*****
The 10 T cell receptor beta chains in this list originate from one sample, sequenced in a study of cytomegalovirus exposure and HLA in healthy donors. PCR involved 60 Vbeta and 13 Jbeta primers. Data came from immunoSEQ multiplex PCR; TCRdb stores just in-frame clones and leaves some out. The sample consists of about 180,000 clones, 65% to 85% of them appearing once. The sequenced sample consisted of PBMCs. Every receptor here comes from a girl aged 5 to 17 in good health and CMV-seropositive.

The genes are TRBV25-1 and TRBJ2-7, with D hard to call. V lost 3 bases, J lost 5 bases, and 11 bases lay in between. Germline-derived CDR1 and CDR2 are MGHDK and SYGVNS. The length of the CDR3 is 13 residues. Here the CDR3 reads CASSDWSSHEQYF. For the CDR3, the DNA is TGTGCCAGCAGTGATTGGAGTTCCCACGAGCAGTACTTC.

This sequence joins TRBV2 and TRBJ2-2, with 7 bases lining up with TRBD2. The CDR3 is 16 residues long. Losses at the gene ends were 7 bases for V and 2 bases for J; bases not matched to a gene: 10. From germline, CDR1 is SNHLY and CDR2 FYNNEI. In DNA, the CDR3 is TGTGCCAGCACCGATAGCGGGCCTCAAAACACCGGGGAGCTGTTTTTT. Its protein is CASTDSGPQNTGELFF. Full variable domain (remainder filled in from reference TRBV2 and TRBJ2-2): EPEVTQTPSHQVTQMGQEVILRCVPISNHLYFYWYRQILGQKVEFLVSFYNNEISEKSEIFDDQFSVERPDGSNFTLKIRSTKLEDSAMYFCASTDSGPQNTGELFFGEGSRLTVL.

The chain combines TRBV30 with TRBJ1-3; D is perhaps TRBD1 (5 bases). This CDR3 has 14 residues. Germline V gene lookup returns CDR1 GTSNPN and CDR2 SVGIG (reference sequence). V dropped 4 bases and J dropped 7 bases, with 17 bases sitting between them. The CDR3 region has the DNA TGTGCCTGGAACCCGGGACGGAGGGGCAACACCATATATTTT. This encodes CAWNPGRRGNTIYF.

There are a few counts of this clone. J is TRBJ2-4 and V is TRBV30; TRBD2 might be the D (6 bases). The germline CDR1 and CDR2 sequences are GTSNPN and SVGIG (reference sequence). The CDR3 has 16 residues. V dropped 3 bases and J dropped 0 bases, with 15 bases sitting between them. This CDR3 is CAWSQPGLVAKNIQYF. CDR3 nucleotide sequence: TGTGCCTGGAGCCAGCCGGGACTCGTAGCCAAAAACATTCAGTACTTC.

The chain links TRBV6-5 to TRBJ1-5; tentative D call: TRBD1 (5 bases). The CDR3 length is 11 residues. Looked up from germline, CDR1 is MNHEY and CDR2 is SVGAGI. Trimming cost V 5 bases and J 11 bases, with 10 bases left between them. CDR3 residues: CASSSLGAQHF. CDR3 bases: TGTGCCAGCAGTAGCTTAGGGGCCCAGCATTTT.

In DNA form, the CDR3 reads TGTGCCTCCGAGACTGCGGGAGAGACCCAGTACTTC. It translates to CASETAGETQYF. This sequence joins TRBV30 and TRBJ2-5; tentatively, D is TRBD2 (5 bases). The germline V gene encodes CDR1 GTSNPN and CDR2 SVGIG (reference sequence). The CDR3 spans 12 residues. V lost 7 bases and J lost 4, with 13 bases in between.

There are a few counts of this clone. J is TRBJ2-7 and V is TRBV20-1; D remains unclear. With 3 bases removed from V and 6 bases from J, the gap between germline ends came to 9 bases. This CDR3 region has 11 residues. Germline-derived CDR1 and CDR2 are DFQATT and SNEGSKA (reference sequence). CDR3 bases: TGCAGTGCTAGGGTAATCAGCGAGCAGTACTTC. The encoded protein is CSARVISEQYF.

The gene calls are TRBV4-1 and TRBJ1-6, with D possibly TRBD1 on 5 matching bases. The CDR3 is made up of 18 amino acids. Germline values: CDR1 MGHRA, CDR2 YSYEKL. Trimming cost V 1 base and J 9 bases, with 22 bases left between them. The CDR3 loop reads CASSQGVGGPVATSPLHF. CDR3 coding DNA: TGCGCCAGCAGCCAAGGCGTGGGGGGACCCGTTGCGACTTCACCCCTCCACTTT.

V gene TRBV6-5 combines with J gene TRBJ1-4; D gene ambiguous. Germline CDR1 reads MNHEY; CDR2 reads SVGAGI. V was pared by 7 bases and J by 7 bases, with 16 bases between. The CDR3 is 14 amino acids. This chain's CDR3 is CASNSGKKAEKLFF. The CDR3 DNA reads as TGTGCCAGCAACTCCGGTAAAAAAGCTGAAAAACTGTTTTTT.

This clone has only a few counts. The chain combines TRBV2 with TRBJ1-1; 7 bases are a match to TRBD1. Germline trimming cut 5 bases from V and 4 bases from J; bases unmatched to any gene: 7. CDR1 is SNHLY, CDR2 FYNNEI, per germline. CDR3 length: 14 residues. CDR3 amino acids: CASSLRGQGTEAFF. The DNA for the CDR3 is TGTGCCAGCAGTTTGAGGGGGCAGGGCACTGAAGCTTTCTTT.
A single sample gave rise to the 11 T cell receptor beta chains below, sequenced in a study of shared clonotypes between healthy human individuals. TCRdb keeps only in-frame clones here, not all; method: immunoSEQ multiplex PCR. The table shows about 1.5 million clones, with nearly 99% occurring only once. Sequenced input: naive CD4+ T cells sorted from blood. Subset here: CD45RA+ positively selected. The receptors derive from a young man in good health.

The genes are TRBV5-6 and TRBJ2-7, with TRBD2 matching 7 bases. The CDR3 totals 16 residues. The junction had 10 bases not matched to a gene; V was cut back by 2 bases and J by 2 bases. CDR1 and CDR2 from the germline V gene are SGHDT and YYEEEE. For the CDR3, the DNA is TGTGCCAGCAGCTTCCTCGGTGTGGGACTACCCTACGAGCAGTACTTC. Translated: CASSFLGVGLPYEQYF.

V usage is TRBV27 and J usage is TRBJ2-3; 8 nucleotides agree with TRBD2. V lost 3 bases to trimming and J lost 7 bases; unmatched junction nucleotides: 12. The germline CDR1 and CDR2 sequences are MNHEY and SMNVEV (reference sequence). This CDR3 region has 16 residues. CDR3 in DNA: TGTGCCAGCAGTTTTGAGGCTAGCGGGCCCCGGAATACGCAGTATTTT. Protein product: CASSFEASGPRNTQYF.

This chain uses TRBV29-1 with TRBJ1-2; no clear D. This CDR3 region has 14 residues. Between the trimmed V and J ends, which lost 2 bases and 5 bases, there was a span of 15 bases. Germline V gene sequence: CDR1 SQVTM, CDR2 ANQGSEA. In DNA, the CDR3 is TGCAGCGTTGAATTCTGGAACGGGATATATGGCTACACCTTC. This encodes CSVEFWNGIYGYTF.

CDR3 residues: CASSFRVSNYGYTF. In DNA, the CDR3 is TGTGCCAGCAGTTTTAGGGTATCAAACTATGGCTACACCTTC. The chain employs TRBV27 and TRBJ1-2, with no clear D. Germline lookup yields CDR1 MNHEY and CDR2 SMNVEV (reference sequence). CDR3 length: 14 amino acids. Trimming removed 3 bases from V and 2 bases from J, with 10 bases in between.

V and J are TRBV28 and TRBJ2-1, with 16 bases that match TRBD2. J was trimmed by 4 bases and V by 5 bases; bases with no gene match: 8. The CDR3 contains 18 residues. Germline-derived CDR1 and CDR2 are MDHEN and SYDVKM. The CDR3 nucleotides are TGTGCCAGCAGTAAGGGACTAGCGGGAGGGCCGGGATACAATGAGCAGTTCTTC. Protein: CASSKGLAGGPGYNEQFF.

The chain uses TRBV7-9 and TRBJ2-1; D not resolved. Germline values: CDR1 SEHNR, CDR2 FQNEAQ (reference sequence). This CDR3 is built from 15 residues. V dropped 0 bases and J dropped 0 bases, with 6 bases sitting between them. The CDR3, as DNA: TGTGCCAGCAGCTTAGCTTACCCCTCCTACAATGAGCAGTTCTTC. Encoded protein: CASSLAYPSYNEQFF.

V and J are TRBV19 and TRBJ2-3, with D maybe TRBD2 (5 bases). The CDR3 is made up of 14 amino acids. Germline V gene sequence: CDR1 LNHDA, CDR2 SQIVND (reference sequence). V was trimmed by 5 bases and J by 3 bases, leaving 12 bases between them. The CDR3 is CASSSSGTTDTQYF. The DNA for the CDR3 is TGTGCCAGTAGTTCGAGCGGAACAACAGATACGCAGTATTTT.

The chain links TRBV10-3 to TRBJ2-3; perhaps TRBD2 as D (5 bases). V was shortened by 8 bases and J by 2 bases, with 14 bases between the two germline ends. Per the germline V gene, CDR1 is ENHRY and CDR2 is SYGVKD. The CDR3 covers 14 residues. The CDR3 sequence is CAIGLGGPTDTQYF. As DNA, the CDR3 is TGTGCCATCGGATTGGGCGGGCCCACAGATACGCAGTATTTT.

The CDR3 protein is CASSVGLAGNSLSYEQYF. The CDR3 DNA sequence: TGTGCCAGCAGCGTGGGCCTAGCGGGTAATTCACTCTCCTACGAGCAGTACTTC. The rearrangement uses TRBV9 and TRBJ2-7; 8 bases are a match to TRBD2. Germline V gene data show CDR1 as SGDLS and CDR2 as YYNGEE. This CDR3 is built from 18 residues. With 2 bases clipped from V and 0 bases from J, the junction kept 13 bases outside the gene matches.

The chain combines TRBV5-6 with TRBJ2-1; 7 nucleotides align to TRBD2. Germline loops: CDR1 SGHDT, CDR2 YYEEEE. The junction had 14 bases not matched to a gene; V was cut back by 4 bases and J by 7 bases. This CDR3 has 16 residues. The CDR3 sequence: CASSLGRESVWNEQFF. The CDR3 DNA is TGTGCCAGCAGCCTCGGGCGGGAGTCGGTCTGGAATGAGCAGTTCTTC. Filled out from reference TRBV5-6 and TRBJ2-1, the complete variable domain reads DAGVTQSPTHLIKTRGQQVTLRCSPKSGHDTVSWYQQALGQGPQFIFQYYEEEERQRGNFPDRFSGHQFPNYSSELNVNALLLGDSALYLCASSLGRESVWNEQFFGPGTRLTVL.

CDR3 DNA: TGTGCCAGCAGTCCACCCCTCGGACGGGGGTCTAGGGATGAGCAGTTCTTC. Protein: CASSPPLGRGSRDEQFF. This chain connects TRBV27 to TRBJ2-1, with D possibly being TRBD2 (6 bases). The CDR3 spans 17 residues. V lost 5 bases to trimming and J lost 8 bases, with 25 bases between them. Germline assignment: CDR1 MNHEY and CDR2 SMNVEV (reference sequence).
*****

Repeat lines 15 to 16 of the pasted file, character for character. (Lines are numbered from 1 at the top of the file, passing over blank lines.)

This chain uses TRBV29-1 with TRBJ1-2; no clear D. This CDR3 region has 14 residues. Between the trimmed V and J ends, which lost 2 bases and 5 bases, there was a span of 15 bases. Germline V gene sequence: CDR1 SQVTM, CDR2 ANQGSEA. In DNA, the CDR3 is TGCAGCGTTGAATTCTGGAACGGGATATATGGCTACACCTTC. This encodes CSVEFWNGIYGYTF.

CDR3 residues: CASSFRVSNYGYTF. In DNA, the CDR3 is TGTGCCAGCAGTTTTAGGGTATCAAACTATGGCTACACCTTC. The chain employs TRBV27 and TRBJ1-2, with no clear D. Germline lookup yields CDR1 MNHEY and CDR2 SMNVEV (reference sequence). CDR3 length: 14 amino acids. Trimming removed 3 bases from V and 2 bases from J, with 10 bases in between.